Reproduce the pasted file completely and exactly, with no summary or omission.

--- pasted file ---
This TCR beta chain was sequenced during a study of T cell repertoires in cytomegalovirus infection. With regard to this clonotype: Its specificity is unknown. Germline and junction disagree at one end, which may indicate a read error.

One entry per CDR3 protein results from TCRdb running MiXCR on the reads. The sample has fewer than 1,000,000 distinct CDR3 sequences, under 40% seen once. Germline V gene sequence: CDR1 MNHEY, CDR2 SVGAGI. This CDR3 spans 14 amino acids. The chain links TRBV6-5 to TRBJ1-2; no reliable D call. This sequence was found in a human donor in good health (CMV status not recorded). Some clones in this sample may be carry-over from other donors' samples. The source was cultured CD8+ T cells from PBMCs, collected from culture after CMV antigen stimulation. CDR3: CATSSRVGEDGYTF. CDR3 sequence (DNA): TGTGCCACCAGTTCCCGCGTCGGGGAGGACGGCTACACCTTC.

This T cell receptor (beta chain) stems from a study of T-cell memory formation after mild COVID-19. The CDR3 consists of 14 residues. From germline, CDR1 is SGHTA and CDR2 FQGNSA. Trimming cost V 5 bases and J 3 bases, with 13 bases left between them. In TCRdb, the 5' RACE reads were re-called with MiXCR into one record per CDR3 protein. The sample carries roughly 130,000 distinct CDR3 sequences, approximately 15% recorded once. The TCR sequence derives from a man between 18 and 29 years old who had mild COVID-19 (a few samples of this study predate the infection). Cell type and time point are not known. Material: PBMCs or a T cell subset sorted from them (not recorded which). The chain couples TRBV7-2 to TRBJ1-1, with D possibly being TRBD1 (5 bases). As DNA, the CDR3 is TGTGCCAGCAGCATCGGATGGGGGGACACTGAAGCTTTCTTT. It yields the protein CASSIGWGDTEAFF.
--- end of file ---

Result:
This TCR beta chain was sequenced during a study of T cell repertoires in cytomegalovirus infection. With regard to this clonotype: Its specificity is unknown. Germline and junction disagree at one end, which may indicate a read error.

One entry per CDR3 protein results from TCRdb running MiXCR on the reads. The sample has fewer than 1,000,000 distinct CDR3 sequences, under 40% seen once. Germline V gene sequence: CDR1 MNHEY, CDR2 SVGAGI. This CDR3 spans 14 amino acids. The chain links TRBV6-5 to TRBJ1-2; no reliable D call. This sequence was found in a human donor in good health (CMV status not recorded). Some clones in this sample may be carry-over from other donors' samples. The source was cultured CD8+ T cells from PBMCs, collected from culture after CMV antigen stimulation. CDR3: CATSSRVGEDGYTF. CDR3 sequence (DNA): TGTGCCACCAGTTCCCGCGTCGGGGAGGACGGCTACACCTTC.

This T cell receptor (beta chain) stems from a study of T-cell memory formation after mild COVID-19. The CDR3 consists of 14 residues. From germline, CDR1 is SGHTA and CDR2 FQGNSA. Trimming cost V 5 bases and J 3 bases, with 13 bases left between them. In TCRdb, the 5' RACE reads were re-called with MiXCR into one record per CDR3 protein. The sample carries roughly 130,000 distinct CDR3 sequences, approximately 15% recorded once. The TCR sequence derives from a man between 18 and 29 years old who had mild COVID-19 (a few samples of this study predate the infection). Cell type and time point are not known. Material: PBMCs or a T cell subset sorted from them (not recorded which). The chain couples TRBV7-2 to TRBJ1-1, with D possibly being TRBD1 (5 bases). As DNA, the CDR3 is TGTGCCAGCAGCATCGGATGGGGGGACACTGAAGCTTTCTTT. It yields the protein CASSIGWGDTEAFF.